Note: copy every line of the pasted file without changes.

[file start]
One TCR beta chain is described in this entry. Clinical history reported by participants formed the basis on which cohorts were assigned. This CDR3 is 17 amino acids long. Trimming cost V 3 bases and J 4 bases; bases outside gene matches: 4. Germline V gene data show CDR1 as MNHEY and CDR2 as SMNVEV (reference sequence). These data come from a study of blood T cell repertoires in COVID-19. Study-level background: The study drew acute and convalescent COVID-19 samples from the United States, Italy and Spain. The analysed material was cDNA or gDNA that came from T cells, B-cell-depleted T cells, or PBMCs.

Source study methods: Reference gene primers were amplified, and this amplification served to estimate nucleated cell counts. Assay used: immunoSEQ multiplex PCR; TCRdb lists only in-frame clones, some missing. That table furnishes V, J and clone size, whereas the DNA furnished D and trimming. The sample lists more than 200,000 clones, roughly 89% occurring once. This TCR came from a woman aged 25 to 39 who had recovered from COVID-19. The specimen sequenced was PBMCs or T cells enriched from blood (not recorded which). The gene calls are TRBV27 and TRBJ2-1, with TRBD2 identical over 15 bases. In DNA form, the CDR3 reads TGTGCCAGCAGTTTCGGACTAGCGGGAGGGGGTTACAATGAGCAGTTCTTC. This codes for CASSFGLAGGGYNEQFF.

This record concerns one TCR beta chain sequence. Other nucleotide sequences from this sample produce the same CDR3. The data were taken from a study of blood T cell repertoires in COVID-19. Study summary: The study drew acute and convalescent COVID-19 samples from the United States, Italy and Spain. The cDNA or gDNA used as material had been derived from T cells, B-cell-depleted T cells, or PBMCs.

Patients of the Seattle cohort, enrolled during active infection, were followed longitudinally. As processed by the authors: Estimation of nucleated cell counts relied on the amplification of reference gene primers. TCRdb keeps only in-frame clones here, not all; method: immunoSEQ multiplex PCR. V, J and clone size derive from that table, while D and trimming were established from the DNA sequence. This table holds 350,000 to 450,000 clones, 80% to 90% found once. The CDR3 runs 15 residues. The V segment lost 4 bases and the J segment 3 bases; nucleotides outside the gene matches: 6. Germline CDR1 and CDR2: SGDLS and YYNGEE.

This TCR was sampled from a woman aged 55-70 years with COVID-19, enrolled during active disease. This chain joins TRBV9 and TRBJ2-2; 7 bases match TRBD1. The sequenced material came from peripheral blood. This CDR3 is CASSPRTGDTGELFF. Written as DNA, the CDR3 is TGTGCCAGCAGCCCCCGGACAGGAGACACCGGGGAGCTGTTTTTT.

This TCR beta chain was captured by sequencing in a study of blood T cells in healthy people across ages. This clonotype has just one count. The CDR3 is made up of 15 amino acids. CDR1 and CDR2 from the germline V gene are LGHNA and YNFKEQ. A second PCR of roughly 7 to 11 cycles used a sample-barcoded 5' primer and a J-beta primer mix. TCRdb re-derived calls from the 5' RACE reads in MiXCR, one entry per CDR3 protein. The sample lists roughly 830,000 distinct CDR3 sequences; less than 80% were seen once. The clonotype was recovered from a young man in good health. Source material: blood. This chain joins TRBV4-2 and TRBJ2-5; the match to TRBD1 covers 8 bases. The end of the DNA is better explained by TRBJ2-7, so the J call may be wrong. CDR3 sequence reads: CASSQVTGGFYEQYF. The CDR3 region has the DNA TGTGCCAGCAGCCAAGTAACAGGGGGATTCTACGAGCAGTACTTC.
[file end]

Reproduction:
One TCR beta chain is described in this entry. Clinical history reported by participants formed the basis on which cohorts were assigned. This CDR3 is 17 amino acids long. Trimming cost V 3 bases and J 4 bases; bases outside gene matches: 4. Germline V gene data show CDR1 as MNHEY and CDR2 as SMNVEV (reference sequence). These data come from a study of blood T cell repertoires in COVID-19. Study-level background: The study drew acute and convalescent COVID-19 samples from the United States, Italy and Spain. The analysed material was cDNA or gDNA that came from T cells, B-cell-depleted T cells, or PBMCs.

Source study methods: Reference gene primers were amplified, and this amplification served to estimate nucleated cell counts. Assay used: immunoSEQ multiplex PCR; TCRdb lists only in-frame clones, some missing. That table furnishes V, J and clone size, whereas the DNA furnished D and trimming. The sample lists more than 200,000 clones, roughly 89% occurring once. This TCR came from a woman aged 25 to 39 who had recovered from COVID-19. The specimen sequenced was PBMCs or T cells enriched from blood (not recorded which). The gene calls are TRBV27 and TRBJ2-1, with TRBD2 identical over 15 bases. In DNA form, the CDR3 reads TGTGCCAGCAGTTTCGGACTAGCGGGAGGGGGTTACAATGAGCAGTTCTTC. This codes for CASSFGLAGGGYNEQFF.

This record concerns one TCR beta chain sequence. Other nucleotide sequences from this sample produce the same CDR3. The data were taken from a study of blood T cell repertoires in COVID-19. Study summary: The study drew acute and convalescent COVID-19 samples from the United States, Italy and Spain. The cDNA or gDNA used as material had been derived from T cells, B-cell-depleted T cells, or PBMCs.

Patients of the Seattle cohort, enrolled during active infection, were followed longitudinally. As processed by the authors: Estimation of nucleated cell counts relied on the amplification of reference gene primers. TCRdb keeps only in-frame clones here, not all; method: immunoSEQ multiplex PCR. V, J and clone size derive from that table, while D and trimming were established from the DNA sequence. This table holds 350,000 to 450,000 clones, 80% to 90% found once. The CDR3 runs 15 residues. The V segment lost 4 bases and the J segment 3 bases; nucleotides outside the gene matches: 6. Germline CDR1 and CDR2: SGDLS and YYNGEE.

This TCR was sampled from a woman aged 55-70 years with COVID-19, enrolled during active disease. This chain joins TRBV9 and TRBJ2-2; 7 bases match TRBD1. The sequenced material came from peripheral blood. This CDR3 is CASSPRTGDTGELFF. Written as DNA, the CDR3 is TGTGCCAGCAGCCCCCGGACAGGAGACACCGGGGAGCTGTTTTTT.

This TCR beta chain was captured by sequencing in a study of blood T cells in healthy people across ages. This clonotype has just one count. The CDR3 is made up of 15 amino acids. CDR1 and CDR2 from the germline V gene are LGHNA and YNFKEQ. A second PCR of roughly 7 to 11 cycles used a sample-barcoded 5' primer and a J-beta primer mix. TCRdb re-derived calls from the 5' RACE reads in MiXCR, one entry per CDR3 protein. The sample lists roughly 830,000 distinct CDR3 sequences; less than 80% were seen once. The clonotype was recovered from a young man in good health. Source material: blood. This chain joins TRBV4-2 and TRBJ2-5; the match to TRBD1 covers 8 bases. The end of the DNA is better explained by TRBJ2-7, so the J call may be wrong. CDR3 sequence reads: CASSQVTGGFYEQYF. The CDR3 region has the DNA TGTGCCAGCAGCCAAGTAACAGGGGGATTCTACGAGCAGTACTTC.